Wednesday, November 16, 2011

A Beautiful Map

Like most gamers, I'm a sucker for maps of almost any kind, but I'm especially fond of attractively-drawn maps of fantasy settings, like this one from the upcoming boxed set for the old school Spanish language RPG, Aventuras en la Marca del Este:
The map really is eye catching and, best of all, suggestive. I'm not fluent in Spanish by any means, but I can read enough to be intrigued by the names of places like The Tundra of the Ancients and the Coast of Bones.

10 comments:

  1. The last version I saw of this was a rough hand-drawn one, this end result is fantastic.

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  2. Absolutely GORGEOUS map!

    Word verification: "porigin" - "Bartender! I'm out of Guinness. What's up with that?!"

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  3. That is gorgeous. I hope the game is offered in the US, even if not in English translation.

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  4. I agree it is gorgeous and evocative.

    However, is it just me or do most global fantasy maps follow the Earth model - that is civilized or semi civilized areas in the left part of the map and more exotic cultures in the East and South?

    Yes Hyperboria is different but most other fantasy maps seem to follow this convention.

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  5. I agree with those who name it gorgeous. I love the aged look. There is a guy who does free blank maps on the rpg bloggers network [www.rpglabyrinth.blogspot.com] and this map kind of reminds me of those. Well except that this one is filled in of course. Really great work. Can we be expecting more maps from this publisher in the future? I hope so. Like James I can't read spanish but I don't need to in order to enjoy beautiful works of art like this.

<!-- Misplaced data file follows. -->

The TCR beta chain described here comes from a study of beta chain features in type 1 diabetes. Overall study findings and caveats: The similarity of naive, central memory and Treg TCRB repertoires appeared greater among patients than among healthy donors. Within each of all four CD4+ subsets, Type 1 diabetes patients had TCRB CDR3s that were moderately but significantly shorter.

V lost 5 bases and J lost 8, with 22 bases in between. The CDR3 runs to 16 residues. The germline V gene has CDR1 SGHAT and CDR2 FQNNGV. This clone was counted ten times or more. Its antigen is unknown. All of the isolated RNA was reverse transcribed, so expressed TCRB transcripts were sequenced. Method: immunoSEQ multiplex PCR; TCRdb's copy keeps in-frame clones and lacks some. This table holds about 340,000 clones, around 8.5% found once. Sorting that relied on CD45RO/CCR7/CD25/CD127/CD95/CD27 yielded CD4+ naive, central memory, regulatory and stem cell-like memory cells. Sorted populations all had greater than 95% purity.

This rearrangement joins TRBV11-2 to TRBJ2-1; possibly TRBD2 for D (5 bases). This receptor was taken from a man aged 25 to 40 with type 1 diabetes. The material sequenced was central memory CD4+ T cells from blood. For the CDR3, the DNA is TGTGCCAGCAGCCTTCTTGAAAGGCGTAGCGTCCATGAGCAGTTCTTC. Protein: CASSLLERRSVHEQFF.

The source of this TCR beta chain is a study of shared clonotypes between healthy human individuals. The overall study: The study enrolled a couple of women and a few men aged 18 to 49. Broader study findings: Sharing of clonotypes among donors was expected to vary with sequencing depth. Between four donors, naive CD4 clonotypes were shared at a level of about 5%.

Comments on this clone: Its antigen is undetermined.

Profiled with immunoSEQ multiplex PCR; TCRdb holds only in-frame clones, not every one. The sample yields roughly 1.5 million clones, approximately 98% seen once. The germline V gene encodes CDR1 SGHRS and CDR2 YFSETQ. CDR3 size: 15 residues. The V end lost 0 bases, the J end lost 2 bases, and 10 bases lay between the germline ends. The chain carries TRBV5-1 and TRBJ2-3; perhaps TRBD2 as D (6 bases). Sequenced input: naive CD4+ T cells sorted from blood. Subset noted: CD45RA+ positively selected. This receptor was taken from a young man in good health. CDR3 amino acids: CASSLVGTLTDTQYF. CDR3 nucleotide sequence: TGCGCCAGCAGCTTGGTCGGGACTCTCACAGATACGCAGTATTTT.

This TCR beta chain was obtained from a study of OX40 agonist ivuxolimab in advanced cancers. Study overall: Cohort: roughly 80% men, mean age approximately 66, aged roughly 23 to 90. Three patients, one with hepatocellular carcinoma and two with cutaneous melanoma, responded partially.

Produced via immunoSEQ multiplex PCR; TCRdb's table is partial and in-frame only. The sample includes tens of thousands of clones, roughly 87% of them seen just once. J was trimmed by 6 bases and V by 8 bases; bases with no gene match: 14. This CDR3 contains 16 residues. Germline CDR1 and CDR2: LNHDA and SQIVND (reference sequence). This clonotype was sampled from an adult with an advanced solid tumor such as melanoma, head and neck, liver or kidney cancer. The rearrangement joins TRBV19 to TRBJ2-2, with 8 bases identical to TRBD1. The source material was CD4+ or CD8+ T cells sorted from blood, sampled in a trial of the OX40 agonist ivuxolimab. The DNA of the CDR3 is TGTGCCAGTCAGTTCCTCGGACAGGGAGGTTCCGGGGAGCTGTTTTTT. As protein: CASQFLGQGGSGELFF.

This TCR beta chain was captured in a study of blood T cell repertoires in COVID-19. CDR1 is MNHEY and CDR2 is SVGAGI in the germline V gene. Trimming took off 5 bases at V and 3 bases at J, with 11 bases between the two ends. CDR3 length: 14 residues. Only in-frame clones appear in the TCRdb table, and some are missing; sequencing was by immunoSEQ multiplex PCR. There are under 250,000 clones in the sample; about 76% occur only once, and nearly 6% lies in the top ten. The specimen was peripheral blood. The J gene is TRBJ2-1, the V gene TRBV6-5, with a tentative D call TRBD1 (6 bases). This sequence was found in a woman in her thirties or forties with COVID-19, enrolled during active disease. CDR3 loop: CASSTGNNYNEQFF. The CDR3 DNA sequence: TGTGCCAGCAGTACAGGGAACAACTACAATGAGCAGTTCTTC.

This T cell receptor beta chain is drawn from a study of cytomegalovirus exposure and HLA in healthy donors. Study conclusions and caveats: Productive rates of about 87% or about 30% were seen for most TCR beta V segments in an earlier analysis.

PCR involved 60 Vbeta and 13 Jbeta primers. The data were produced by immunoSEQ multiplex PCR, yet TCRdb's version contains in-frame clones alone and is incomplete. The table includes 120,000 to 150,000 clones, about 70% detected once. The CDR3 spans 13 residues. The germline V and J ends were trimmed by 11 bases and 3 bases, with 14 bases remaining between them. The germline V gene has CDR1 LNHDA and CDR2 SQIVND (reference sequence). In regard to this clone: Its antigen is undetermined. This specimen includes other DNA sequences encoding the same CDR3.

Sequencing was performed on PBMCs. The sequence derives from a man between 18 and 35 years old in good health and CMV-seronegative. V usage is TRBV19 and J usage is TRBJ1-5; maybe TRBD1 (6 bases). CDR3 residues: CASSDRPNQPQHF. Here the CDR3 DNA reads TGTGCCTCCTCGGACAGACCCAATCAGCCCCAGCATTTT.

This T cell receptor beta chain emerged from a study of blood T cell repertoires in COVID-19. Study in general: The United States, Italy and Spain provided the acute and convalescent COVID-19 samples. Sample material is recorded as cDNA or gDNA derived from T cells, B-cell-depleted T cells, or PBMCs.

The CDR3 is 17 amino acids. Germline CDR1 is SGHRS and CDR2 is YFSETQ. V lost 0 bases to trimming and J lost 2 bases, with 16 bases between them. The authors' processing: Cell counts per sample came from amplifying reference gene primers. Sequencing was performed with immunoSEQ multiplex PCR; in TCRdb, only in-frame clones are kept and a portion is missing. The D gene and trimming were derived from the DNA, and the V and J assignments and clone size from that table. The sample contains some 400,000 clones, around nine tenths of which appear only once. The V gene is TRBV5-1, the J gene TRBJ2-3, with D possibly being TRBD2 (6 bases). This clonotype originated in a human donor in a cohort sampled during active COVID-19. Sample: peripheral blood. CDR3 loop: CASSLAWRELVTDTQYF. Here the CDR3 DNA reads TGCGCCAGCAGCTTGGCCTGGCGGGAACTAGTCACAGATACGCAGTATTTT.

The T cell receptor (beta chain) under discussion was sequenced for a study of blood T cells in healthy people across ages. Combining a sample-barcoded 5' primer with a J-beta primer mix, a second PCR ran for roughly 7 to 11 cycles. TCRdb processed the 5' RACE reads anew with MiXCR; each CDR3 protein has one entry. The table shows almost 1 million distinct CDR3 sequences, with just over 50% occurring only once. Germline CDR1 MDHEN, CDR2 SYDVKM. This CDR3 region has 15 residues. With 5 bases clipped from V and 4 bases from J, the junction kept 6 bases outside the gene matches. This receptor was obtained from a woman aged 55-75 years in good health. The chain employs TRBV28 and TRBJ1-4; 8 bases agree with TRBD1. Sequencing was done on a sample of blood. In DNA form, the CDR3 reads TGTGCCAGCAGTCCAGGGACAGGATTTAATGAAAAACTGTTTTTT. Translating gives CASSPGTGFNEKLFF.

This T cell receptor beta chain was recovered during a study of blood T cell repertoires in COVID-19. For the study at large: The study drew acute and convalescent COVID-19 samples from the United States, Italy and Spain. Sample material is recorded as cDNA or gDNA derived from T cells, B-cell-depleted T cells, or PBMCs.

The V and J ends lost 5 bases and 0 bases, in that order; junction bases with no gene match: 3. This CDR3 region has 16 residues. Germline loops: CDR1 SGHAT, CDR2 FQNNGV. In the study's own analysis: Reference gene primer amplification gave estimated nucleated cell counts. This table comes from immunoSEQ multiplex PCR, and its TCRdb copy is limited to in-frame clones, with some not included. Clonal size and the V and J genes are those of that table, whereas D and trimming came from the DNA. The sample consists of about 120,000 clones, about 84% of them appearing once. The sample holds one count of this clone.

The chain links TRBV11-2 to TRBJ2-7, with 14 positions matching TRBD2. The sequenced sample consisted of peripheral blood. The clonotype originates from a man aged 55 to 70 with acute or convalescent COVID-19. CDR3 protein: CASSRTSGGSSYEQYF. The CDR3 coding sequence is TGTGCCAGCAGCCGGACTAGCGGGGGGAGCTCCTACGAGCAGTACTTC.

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  6. However, is it just me or do most global fantasy maps follow the Earth model - that is civilized or semi civilized areas in the left part of the map and more exotic cultures in the East and South?

    Doesn't Greyhawk switch the East/West axis part? I imagine the North/South thing has a lot to do with the typical image of the Middle Ages being defined by Northern Europe.

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  7. I recently did a blog post about how following / paralleling the Earth is a good strategy, even better if it is subconsciously. A lot of fantasy maps are based off of the Earth's landmasses.

    Strangely, I was working on some kind of simple tool to move around the continents on a globe. It is still in a rough draft state, but readers here might enjoy dropping and dragging the continents around. Plate Tectonics Tool

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  8. @Mundi King
    Cool.

    There are some fractal world/dungeon random generators on the web:

    Freeware:
    http://donjon.bin.sh/

    Commercial:
    http://www.profantasy.com/
    http://www.nbos.com/

    An index:
    http://hiddenway.tripod.com/world/

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  9. It's Eurasia with a shrunken Africa, Asia, and Britain; Australia and Iceland within spitting distance; and an ENORMOUS Iberian peninsula. Which is exactly what I would want in a Spanish fantasy RPG.

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  10. Check out the beautiful map suggestions on Hill Cantons: http://hillcantons.blogspot.com/2011/02/top-five-fantasy-rpg-maps.html

    Alas, I have tried to make some beautiful fantasy maps using two different mapping tools, but they still come out lame. That's why I rely on my publisher to hire a real mapmaker!

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